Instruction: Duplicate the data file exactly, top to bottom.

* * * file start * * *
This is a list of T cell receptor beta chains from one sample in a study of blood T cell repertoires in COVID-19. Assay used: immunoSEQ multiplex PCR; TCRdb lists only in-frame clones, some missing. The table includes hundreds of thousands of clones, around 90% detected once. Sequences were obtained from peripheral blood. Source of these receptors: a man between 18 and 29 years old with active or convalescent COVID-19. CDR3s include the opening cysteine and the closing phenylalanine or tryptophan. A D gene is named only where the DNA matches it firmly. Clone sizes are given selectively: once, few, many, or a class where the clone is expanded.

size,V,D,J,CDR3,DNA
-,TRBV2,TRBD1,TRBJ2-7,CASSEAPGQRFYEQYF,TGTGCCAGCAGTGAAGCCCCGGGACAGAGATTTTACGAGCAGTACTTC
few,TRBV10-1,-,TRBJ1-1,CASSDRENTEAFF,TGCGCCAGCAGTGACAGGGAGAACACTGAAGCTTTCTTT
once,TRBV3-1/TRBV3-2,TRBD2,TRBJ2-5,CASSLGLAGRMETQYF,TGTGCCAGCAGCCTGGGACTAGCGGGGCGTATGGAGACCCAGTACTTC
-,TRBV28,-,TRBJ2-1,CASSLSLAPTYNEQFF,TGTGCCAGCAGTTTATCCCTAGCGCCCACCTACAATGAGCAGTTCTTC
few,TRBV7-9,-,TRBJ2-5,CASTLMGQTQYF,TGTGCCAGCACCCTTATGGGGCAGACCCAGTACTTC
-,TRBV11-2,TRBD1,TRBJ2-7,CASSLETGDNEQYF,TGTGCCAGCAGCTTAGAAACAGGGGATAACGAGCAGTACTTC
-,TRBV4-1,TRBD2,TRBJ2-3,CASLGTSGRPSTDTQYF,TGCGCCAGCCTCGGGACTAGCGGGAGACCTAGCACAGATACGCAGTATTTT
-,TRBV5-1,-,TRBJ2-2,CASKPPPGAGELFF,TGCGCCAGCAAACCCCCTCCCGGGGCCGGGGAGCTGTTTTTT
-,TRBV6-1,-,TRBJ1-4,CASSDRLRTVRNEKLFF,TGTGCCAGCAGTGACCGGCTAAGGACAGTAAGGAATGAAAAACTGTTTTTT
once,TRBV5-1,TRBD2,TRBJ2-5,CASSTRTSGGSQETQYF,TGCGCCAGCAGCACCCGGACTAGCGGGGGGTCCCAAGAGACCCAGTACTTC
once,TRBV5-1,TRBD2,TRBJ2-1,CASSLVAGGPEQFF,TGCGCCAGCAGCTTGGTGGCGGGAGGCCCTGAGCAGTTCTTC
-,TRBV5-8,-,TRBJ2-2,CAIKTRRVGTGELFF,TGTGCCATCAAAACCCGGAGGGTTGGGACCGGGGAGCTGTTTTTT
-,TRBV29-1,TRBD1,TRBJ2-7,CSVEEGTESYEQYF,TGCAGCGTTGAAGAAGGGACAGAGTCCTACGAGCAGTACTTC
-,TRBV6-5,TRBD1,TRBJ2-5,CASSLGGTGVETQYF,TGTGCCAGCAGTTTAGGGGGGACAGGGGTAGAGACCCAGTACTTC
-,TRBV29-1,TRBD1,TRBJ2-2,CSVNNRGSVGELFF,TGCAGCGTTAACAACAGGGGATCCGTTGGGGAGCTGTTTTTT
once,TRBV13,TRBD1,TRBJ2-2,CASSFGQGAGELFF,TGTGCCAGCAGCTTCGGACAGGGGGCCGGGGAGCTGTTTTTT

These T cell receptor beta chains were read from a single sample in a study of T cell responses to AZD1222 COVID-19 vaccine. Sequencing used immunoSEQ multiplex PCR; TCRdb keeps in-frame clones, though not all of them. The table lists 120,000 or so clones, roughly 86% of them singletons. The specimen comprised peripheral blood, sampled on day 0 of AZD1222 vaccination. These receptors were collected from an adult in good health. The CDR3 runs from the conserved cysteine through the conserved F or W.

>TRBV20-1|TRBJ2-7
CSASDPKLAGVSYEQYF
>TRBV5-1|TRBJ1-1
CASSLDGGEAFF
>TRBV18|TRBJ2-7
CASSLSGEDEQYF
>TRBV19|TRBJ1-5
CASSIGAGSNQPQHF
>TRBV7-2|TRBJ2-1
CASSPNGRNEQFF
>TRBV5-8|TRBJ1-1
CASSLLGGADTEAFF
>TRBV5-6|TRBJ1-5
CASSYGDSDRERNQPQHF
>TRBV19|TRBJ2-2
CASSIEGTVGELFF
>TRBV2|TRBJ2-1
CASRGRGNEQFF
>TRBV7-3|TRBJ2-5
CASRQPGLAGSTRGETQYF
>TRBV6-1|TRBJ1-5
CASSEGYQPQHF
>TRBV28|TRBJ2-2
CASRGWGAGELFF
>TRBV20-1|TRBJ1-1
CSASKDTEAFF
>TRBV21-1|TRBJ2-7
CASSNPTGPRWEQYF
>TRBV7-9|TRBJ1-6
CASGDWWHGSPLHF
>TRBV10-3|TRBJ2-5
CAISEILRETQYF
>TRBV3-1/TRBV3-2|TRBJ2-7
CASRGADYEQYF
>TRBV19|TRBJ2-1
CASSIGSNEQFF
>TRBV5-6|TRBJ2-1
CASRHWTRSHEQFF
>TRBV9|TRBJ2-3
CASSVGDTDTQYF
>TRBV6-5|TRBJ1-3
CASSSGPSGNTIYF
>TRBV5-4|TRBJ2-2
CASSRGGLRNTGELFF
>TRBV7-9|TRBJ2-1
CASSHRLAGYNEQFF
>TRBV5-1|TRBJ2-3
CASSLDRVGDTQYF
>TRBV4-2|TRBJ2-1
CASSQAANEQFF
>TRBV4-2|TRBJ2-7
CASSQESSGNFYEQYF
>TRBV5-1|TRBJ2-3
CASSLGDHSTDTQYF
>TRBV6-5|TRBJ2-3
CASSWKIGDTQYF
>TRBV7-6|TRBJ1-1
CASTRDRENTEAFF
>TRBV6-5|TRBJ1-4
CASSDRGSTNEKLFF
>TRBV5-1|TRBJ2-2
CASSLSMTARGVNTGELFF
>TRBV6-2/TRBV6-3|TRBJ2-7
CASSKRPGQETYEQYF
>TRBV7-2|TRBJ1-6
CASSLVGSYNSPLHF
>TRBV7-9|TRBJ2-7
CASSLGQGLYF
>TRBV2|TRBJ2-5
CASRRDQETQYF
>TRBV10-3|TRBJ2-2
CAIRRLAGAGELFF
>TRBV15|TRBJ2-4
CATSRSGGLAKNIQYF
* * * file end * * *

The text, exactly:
This is a list of T cell receptor beta chains from one sample in a study of blood T cell repertoires in COVID-19. Assay used: immunoSEQ multiplex PCR; TCRdb lists only in-frame clones, some missing. The table includes hundreds of thousands of clones, around 90% detected once. Sequences were obtained from peripheral blood. Source of these receptors: a man between 18 and 29 years old with active or convalescent COVID-19. CDR3s include the opening cysteine and the closing phenylalanine or tryptophan. A D gene is named only where the DNA matches it firmly. Clone sizes are given selectively: once, few, many, or a class where the clone is expanded.

size,V,D,J,CDR3,DNA
-,TRBV2,TRBD1,TRBJ2-7,CASSEAPGQRFYEQYF,TGTGCCAGCAGTGAAGCCCCGGGACAGAGATTTTACGAGCAGTACTTC
few,TRBV10-1,-,TRBJ1-1,CASSDRENTEAFF,TGCGCCAGCAGTGACAGGGAGAACACTGAAGCTTTCTTT
once,TRBV3-1/TRBV3-2,TRBD2,TRBJ2-5,CASSLGLAGRMETQYF,TGTGCCAGCAGCCTGGGACTAGCGGGGCGTATGGAGACCCAGTACTTC
-,TRBV28,-,TRBJ2-1,CASSLSLAPTYNEQFF,TGTGCCAGCAGTTTATCCCTAGCGCCCACCTACAATGAGCAGTTCTTC
few,TRBV7-9,-,TRBJ2-5,CASTLMGQTQYF,TGTGCCAGCACCCTTATGGGGCAGACCCAGTACTTC
-,TRBV11-2,TRBD1,TRBJ2-7,CASSLETGDNEQYF,TGTGCCAGCAGCTTAGAAACAGGGGATAACGAGCAGTACTTC
-,TRBV4-1,TRBD2,TRBJ2-3,CASLGTSGRPSTDTQYF,TGCGCCAGCCTCGGGACTAGCGGGAGACCTAGCACAGATACGCAGTATTTT
-,TRBV5-1,-,TRBJ2-2,CASKPPPGAGELFF,TGCGCCAGCAAACCCCCTCCCGGGGCCGGGGAGCTGTTTTTT
-,TRBV6-1,-,TRBJ1-4,CASSDRLRTVRNEKLFF,TGTGCCAGCAGTGACCGGCTAAGGACAGTAAGGAATGAAAAACTGTTTTTT
once,TRBV5-1,TRBD2,TRBJ2-5,CASSTRTSGGSQETQYF,TGCGCCAGCAGCACCCGGACTAGCGGGGGGTCCCAAGAGACCCAGTACTTC
once,TRBV5-1,TRBD2,TRBJ2-1,CASSLVAGGPEQFF,TGCGCCAGCAGCTTGGTGGCGGGAGGCCCTGAGCAGTTCTTC
-,TRBV5-8,-,TRBJ2-2,CAIKTRRVGTGELFF,TGTGCCATCAAAACCCGGAGGGTTGGGACCGGGGAGCTGTTTTTT
-,TRBV29-1,TRBD1,TRBJ2-7,CSVEEGTESYEQYF,TGCAGCGTTGAAGAAGGGACAGAGTCCTACGAGCAGTACTTC
-,TRBV6-5,TRBD1,TRBJ2-5,CASSLGGTGVETQYF,TGTGCCAGCAGTTTAGGGGGGACAGGGGTAGAGACCCAGTACTTC
-,TRBV29-1,TRBD1,TRBJ2-2,CSVNNRGSVGELFF,TGCAGCGTTAACAACAGGGGATCCGTTGGGGAGCTGTTTTTT
once,TRBV13,TRBD1,TRBJ2-2,CASSFGQGAGELFF,TGTGCCAGCAGCTTCGGACAGGGGGCCGGGGAGCTGTTTTTT

These T cell receptor beta chains were read from a single sample in a study of T cell responses to AZD1222 COVID-19 vaccine. Sequencing used immunoSEQ multiplex PCR; TCRdb keeps in-frame clones, though not all of them. The table lists 120,000 or so clones, roughly 86% of them singletons. The specimen comprised peripheral blood, sampled on day 0 of AZD1222 vaccination. These receptors were collected from an adult in good health. The CDR3 runs from the conserved cysteine through the conserved F or W.

>TRBV20-1|TRBJ2-7
CSASDPKLAGVSYEQYF
>TRBV5-1|TRBJ1-1
CASSLDGGEAFF
>TRBV18|TRBJ2-7
CASSLSGEDEQYF
>TRBV19|TRBJ1-5
CASSIGAGSNQPQHF
>TRBV7-2|TRBJ2-1
CASSPNGRNEQFF
>TRBV5-8|TRBJ1-1
CASSLLGGADTEAFF
>TRBV5-6|TRBJ1-5
CASSYGDSDRERNQPQHF
>TRBV19|TRBJ2-2
CASSIEGTVGELFF
>TRBV2|TRBJ2-1
CASRGRGNEQFF
>TRBV7-3|TRBJ2-5
CASRQPGLAGSTRGETQYF
>TRBV6-1|TRBJ1-5
CASSEGYQPQHF
>TRBV28|TRBJ2-2
CASRGWGAGELFF
>TRBV20-1|TRBJ1-1
CSASKDTEAFF
>TRBV21-1|TRBJ2-7
CASSNPTGPRWEQYF
>TRBV7-9|TRBJ1-6
CASGDWWHGSPLHF
>TRBV10-3|TRBJ2-5
CAISEILRETQYF
>TRBV3-1/TRBV3-2|TRBJ2-7
CASRGADYEQYF
>TRBV19|TRBJ2-1
CASSIGSNEQFF
>TRBV5-6|TRBJ2-1
CASRHWTRSHEQFF
>TRBV9|TRBJ2-3
CASSVGDTDTQYF
>TRBV6-5|TRBJ1-3
CASSSGPSGNTIYF
>TRBV5-4|TRBJ2-2
CASSRGGLRNTGELFF
>TRBV7-9|TRBJ2-1
CASSHRLAGYNEQFF
>TRBV5-1|TRBJ2-3
CASSLDRVGDTQYF
>TRBV4-2|TRBJ2-1
CASSQAANEQFF
>TRBV4-2|TRBJ2-7
CASSQESSGNFYEQYF
>TRBV5-1|TRBJ2-3
CASSLGDHSTDTQYF
>TRBV6-5|TRBJ2-3
CASSWKIGDTQYF
>TRBV7-6|TRBJ1-1
CASTRDRENTEAFF
>TRBV6-5|TRBJ1-4
CASSDRGSTNEKLFF
>TRBV5-1|TRBJ2-2
CASSLSMTARGVNTGELFF
>TRBV6-2/TRBV6-3|TRBJ2-7
CASSKRPGQETYEQYF
>TRBV7-2|TRBJ1-6
CASSLVGSYNSPLHF
>TRBV7-9|TRBJ2-7
CASSLGQGLYF
>TRBV2|TRBJ2-5
CASRRDQETQYF
>TRBV10-3|TRBJ2-2
CAIRRLAGAGELFF
>TRBV15|TRBJ2-4
CATSRSGGLAKNIQYF